Managing mute swans in Michigan to protect native resources
They were introduced in the United States to grace ponds on private estates and municipal parks. But since their arrival in Michigan in the early 1900s, elegant Eurasian mute swans (Cygnus olor) have spread to the wild, becoming a rapidly reproducing menace in the Great Lakes ecosystem.
By 1990, escaped birds produced a feral population of over 2,000. And over the following decades, the population continued to grow exponentially, reaching an estimated 17,520 birds in 2013. That number was unacceptable, regional wildlife managers agreed.
Michigan Department of Natural Resources biologists knew they had to do something about the invasive species. The large birds were harming habitats and native waterfowl. Given its central location in the Great Lakes ecosystem, the state serves as a source population for Illinois, Indiana, Ohio, Wisconsin and Ontario. For a region-wide control program to work, they knew it would take an aggressive plan to mitigate the damage.
In 2006, the MDNR requested assistance from United States Department of Agriculture’s Wildlife Services. During the development of an integrated mute swan damage management program, our team evaluated a variety of management alternatives intended to control the population.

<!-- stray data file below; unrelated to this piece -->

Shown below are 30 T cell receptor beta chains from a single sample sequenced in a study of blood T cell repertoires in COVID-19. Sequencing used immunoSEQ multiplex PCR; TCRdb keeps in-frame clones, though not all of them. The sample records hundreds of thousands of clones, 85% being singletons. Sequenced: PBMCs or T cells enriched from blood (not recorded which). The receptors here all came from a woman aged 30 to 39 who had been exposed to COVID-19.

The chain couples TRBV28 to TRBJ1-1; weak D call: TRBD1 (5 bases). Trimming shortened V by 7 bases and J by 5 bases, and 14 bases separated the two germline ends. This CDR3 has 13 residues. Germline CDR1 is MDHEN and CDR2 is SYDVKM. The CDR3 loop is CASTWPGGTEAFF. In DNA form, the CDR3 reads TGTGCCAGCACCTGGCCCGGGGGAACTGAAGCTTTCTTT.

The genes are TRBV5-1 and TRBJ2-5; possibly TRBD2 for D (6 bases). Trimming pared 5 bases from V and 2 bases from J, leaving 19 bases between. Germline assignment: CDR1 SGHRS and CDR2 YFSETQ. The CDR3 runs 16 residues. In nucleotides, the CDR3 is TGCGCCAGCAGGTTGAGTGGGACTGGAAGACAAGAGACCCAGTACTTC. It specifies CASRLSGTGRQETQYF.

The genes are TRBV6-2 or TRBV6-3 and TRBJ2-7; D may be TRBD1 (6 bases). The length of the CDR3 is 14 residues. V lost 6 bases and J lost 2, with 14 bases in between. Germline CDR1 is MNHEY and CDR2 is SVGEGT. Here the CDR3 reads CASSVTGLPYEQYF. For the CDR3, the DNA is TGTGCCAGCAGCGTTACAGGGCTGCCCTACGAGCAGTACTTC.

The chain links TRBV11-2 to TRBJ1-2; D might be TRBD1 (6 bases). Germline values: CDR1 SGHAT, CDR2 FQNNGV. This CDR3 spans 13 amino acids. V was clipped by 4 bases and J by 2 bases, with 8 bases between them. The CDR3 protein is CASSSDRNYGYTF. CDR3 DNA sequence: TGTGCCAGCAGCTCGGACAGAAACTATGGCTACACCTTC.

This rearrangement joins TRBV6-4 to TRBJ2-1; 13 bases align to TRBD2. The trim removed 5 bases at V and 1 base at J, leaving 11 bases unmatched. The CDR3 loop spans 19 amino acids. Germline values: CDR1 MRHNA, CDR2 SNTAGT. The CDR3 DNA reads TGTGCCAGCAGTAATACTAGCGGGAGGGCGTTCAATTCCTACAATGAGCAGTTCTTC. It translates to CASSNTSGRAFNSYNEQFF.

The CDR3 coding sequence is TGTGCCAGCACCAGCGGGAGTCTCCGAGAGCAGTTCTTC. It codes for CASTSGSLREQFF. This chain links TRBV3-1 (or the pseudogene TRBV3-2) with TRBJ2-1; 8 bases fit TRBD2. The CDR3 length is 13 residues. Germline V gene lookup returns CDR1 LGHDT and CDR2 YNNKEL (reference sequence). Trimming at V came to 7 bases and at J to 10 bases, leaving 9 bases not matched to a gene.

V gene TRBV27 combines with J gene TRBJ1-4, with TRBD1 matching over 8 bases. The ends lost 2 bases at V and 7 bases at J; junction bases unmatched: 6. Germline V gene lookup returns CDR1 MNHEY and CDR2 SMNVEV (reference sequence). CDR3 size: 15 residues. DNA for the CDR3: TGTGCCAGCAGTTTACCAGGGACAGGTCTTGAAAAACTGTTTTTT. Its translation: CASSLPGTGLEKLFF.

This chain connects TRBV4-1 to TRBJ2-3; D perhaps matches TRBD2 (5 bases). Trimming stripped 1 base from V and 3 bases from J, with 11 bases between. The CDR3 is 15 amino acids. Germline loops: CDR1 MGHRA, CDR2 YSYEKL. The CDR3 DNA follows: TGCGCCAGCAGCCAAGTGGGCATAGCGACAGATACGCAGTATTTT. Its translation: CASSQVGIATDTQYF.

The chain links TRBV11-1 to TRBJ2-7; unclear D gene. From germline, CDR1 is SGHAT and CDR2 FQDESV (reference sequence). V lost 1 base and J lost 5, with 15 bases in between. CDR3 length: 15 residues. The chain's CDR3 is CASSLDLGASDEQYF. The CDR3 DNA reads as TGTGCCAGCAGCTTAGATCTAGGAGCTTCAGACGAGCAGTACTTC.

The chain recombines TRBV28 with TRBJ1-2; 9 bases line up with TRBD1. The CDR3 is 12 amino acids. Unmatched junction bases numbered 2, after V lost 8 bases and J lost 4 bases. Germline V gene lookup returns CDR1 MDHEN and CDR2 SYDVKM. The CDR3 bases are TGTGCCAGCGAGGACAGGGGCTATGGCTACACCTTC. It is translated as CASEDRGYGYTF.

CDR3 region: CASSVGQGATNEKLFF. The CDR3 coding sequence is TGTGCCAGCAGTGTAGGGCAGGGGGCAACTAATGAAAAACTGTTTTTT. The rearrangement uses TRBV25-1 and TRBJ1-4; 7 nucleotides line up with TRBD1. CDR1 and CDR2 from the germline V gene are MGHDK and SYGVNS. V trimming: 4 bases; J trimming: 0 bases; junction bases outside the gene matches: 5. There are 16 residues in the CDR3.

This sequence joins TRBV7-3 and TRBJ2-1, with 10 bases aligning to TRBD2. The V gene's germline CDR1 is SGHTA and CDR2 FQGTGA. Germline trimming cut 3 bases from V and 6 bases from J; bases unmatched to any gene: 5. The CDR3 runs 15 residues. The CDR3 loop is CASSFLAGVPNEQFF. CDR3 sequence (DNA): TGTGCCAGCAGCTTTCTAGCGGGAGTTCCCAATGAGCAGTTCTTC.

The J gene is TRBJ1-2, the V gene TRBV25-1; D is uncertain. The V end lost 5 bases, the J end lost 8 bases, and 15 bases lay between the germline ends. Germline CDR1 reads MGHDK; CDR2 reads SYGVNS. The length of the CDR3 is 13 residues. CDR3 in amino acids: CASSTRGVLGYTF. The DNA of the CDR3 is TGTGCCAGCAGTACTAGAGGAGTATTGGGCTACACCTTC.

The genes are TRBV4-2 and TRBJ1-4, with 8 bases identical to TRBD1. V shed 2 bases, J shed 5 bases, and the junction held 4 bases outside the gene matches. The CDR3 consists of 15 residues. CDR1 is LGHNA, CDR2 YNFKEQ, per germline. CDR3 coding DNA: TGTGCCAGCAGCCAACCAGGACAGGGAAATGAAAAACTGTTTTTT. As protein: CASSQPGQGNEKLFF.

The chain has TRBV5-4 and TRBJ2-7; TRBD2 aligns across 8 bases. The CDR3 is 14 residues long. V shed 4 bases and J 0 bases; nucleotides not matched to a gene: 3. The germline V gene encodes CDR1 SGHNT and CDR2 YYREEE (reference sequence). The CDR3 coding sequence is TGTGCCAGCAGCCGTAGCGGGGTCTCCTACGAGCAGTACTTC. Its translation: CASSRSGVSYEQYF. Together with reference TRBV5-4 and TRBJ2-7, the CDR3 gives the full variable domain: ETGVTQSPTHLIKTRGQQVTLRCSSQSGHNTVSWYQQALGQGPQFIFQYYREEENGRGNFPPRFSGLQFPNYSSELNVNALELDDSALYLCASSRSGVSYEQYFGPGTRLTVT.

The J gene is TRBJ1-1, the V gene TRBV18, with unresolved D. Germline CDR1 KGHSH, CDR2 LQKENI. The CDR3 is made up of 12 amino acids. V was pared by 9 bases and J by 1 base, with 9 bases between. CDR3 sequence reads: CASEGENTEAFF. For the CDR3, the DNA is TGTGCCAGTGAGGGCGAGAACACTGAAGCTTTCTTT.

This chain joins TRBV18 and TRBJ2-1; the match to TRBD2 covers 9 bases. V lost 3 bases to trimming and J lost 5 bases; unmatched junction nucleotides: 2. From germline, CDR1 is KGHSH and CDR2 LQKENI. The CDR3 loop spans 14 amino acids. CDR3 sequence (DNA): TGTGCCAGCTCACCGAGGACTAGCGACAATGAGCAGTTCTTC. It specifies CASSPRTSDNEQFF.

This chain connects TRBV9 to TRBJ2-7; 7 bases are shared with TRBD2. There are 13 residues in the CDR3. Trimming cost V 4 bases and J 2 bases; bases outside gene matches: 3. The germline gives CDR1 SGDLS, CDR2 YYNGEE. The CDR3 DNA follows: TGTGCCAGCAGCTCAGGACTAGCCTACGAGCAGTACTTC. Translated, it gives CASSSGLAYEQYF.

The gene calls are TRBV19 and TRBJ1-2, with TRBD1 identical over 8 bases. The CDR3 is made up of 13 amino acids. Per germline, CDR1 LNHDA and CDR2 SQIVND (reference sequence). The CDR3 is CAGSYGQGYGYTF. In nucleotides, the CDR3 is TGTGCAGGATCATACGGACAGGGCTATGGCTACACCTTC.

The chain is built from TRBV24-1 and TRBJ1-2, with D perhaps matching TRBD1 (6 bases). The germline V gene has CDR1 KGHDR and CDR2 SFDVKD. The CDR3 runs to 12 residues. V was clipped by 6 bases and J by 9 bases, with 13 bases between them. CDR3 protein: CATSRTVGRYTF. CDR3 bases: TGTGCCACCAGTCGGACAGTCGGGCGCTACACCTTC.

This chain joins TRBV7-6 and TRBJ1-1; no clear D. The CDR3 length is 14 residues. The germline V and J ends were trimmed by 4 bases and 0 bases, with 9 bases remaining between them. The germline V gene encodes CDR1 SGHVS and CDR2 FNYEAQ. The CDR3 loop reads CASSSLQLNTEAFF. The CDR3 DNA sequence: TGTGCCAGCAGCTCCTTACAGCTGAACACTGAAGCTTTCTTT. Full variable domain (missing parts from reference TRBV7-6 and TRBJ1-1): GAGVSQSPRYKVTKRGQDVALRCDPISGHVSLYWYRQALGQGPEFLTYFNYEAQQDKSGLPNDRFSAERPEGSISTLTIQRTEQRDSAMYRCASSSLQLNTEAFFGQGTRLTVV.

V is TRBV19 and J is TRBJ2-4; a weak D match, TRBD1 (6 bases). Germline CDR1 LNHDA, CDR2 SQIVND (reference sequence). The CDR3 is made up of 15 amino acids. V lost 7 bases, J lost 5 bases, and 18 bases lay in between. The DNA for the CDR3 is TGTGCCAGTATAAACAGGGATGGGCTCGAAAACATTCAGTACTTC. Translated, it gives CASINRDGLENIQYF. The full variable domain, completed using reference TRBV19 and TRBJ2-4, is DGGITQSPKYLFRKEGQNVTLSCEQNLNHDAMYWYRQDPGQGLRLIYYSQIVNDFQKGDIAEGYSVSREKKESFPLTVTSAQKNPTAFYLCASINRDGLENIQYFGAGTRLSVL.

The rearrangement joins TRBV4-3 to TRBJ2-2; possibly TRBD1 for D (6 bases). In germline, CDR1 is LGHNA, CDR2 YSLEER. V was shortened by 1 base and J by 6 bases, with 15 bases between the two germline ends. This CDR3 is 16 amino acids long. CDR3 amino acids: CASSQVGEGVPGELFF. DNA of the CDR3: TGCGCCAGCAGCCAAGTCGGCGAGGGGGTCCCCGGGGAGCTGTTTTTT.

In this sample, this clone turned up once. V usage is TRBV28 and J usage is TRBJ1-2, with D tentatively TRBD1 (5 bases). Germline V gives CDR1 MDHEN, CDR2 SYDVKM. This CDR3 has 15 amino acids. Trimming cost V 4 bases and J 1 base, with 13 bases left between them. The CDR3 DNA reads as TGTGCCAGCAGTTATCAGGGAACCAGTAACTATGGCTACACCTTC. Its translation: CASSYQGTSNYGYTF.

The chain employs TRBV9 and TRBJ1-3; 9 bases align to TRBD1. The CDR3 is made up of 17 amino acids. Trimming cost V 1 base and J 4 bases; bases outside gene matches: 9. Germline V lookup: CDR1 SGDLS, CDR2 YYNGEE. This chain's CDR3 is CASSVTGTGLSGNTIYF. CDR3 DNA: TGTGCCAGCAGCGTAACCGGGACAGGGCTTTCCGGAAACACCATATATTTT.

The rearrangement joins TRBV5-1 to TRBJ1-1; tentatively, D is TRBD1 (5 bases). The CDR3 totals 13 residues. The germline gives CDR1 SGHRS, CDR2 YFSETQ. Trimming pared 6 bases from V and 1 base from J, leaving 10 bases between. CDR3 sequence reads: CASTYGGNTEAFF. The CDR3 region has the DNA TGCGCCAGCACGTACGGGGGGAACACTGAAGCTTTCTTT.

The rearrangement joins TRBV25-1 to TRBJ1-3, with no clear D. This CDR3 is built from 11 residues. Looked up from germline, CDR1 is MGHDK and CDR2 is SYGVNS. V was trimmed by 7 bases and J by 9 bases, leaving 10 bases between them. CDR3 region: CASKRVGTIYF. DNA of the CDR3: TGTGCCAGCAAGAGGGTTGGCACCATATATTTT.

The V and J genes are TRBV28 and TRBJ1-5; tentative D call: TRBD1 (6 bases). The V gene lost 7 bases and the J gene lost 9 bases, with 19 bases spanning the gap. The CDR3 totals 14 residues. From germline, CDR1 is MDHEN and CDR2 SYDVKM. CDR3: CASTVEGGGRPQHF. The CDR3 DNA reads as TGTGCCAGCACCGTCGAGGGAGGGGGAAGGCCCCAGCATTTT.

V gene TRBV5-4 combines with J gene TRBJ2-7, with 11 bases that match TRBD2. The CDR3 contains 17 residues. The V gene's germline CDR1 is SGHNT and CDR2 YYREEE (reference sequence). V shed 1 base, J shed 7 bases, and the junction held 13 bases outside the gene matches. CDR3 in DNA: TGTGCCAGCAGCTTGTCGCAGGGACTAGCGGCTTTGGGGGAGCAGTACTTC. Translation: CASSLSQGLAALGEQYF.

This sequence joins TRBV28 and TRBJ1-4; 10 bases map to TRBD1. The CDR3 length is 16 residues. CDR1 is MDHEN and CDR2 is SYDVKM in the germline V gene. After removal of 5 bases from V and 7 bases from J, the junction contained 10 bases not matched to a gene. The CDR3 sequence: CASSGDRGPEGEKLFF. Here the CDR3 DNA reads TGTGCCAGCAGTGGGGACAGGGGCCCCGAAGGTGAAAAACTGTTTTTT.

Impacting habitat and wildlife
Overabundant mute swan populations negatively impact habitats maintained as food and cover for migrant waterfowl and other wildlife. Each 25-pound swan, with a seven-foot wingspan, can uproot 20 pounds and consume up to 8 pounds of submerged aquatic vegetation daily.
In the Great Lakes region, their diet overlaps with many native waterfowl species. The cumulative impact of hundreds or thousands of mute swans can devastate submerged vegetation beds, particularly during ice-over conditions when grazing pressure is concentrated.
In Michigan, a primary concern is their impact on state-listed threatened and endangered species, including trumpeter swans (Cygnus buccinator) and common loons (Gavia immer). Mute swans, known for highly territorial behavior during the breeding season, can cause conflict with humans and displace native waterfowl from preferred nesting locations.